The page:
What Does the Bible Teach About Drinking Alcohol? (3)

Now that we’ve taken the Bible and established that it does allow for some drinking of wine (see post 1 of this series) and other alcoholic drinks (see post 2), we really need to hit the sin of drunkenness head on. Of course, we certainly won’t have any trouble finding scriptures to do so. God’s written word is chocked full of such texts. Here is a small sampling (all from the N.K.J.V.):

1. Wine is a mocker, strong drink is a brawler, and whoever is led astray by it is not wise. (Proverbs 20:1)

2. And do not be drunk with wine, in which is dissipation; but be filled with the Spirit. (Ephesians 5:18)

3. Do you not know that the unrighteous will not inherit the kingdom of God? Do not be deceived. Neither fornicators, nor idolaters, nor adulterers, nor homosexuals, nor sodomites, nor thieves, nor covetous, nor drunkards, nor revilers, nor extortioners will inherit the kingdom of God. And such were some of you. But you were washed, but you were sanctified, but you were justified in the name of the Lord Jesus and by the Spirit of God. (1 Corinthians 6:9-11)

4. Awake, you drunkards, and weep; and wail, all you drinkers of wine, because of the new wine, for it is cut off from your mouth. (Joel 1:5)

5. Woe to him who gives drink to his neighbor, pressing him to your bottle, even to make him drunk, that you may look on his nakedness! (Habakkuk 2:15)

6. Let us walk properly, as in the day, not in revelry and drunkenness, not in lewdness and lust, not in strife and envy. But put on the Lord Jesus Christ, and make no provision for the flesh, to fulfill its lusts. (Romans 13:13-14)

7. For those who sleep, sleep at night, and those who get drunk are drunk at night. But let us who are of the day be sober, putting on the breastplate of faith and love, and as a helmet the hope of salvation. (1 Thessalonians 5:7-8)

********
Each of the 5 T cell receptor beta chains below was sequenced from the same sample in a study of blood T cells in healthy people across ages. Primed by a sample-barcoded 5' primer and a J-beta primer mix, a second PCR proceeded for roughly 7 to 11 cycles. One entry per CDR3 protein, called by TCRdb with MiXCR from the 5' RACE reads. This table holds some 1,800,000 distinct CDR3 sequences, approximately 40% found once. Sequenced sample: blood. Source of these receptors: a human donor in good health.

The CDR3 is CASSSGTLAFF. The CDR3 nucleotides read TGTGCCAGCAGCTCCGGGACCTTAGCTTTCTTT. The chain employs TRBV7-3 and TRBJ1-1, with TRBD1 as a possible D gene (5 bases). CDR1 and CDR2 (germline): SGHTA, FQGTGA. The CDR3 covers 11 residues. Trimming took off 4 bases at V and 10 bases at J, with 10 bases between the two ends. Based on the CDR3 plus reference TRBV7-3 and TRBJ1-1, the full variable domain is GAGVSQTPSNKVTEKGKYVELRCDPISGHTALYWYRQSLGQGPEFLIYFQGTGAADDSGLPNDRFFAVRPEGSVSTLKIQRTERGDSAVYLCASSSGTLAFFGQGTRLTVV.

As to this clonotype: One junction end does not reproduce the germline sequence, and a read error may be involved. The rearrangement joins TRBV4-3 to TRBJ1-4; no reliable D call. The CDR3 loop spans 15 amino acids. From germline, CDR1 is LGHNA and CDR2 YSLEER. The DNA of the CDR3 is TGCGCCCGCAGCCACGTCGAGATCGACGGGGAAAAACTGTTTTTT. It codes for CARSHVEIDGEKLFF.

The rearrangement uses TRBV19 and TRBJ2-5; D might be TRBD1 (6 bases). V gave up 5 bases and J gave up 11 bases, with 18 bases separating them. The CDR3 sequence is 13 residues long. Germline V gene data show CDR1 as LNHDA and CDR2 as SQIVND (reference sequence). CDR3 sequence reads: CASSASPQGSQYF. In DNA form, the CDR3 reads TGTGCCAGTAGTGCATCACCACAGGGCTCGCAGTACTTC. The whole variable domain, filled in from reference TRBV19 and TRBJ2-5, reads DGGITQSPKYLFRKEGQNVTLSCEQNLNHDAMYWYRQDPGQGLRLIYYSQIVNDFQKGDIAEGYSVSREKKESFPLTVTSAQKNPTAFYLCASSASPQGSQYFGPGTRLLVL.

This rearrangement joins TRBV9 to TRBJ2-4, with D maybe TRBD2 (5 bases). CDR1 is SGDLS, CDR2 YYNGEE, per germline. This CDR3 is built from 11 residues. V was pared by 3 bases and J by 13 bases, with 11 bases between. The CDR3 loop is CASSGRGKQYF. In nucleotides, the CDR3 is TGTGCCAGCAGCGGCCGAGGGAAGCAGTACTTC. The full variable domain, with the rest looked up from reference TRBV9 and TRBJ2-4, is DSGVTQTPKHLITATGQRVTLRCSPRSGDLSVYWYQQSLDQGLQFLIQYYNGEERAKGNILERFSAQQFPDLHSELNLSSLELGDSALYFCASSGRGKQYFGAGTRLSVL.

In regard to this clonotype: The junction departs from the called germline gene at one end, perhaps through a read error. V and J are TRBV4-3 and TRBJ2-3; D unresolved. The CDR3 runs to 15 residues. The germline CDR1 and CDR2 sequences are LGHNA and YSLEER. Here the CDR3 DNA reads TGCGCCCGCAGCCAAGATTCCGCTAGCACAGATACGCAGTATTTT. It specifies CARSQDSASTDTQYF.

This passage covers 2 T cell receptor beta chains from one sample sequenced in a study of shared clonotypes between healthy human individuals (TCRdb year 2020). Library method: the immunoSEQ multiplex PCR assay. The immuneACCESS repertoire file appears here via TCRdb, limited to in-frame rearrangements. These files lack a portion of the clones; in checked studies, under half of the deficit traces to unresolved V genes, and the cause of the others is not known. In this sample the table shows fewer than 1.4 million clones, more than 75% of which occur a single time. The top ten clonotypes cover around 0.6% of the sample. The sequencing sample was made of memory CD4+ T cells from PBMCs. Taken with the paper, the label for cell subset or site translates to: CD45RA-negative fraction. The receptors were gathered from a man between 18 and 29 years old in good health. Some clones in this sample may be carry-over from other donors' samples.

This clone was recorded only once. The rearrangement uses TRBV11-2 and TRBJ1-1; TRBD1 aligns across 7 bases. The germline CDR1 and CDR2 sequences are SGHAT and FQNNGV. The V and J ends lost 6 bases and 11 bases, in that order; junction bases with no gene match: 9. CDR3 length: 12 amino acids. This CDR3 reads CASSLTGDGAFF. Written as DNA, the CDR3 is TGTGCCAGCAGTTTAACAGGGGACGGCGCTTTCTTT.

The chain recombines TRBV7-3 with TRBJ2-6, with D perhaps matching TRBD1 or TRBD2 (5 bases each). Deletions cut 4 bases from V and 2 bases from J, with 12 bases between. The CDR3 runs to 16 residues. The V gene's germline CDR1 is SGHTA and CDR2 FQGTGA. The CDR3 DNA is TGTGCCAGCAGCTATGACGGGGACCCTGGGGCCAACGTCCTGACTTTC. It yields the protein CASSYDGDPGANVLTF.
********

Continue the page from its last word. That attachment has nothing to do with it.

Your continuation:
As you can see, the Bible comes down like thunder on the sin of drunkenness. So even though the drinking of alcoholic beverages is allowable, the allowance is limited. It’s not a “get out of jail free” card. It’s not a sanctioning to drink yourself into a stupor. There is a line that shouldn’t be crossed, and it’s a line that comes into play pretty quickly.

Actually, the Bible even describes some situations in which drinking alcoholic beverages was forbidden altogether. They were as follows:

1. Israel’s priests weren’t allowed to drink either wine or strong drink when they entered the tabernacle (temple). (Leviticus 10:8-11; Ezekiel 44:21; Isaiah 28:7)

2. It wasn’t good for rulers (kings and princes) to drink wine or strong drink because it might impair their judgment. (Proverbs 31:4-5)

3. Any Jew who volunteered to take the “vow of a Nazarite” had to completely separate himself or herself from all wine, strong drink, vinegar, and grape juice. (Numbers 6:1-3; Judges 13:1-5; Luke 1:13-15)

But to get back to the point, even with a certain amount of alcoholic consumption being allowed among the Jews, the problem began when a Jew abused the privilege and got drunk. This explains the various passages which differentiate between acceptable drinking and crossing the line. Here are some of them (again, all from the N.K.J.V.). The words I’ve put in boldface mark the line between drunkenness and acceptable drinking:

1. Who has woe? Who has sorrow? Who has contentions? Who has complaints? Who has wounds without cause? Who has redness of eyes? Those who linger long at the wine, those who go in search of mixed wine. (Proverbs 23:29-30)

2. Woe to men mighty at drinking wine, woe to men valiant for mixing intoxicating drink. (Isaiah 5:22)

3. No longer drink only water, but use a little wine for your stomach’s sake and your frequent infirmities. (1 Timothy 5:23)

4. A bishop then must be blameless, the husband of one wife, temperate, sober-minded, of good behavior, hospitable, able to teach; not given to (addicted to) wine… (1 Timothy 3:2-3)

5. Likewise deacons must be reverent, not double-tongued, not given to (addicted to) much wine… (1 Timothy 3:8)

And so we see that it doesn’t take much to drink yourself right into sin. This is why I felt such trepidation as I wrote those first two posts of this series. Frankly, it would be a whole lot easier for me, as a preacher, if God just outlawed wine and strong drink altogether. But He doesn’t do that. What He does do, though, is load the Bible with very clear warnings about the danger of drunkenness and expect us to heed them.

This entry was posted in Addiction, Alcohol, Balance, Christian Liberty, Series: "What Does the Bible Teach About Drinking Alcohol?", Sin, Temptation and tagged , , , , , , , , , . Bookmark the permalink.

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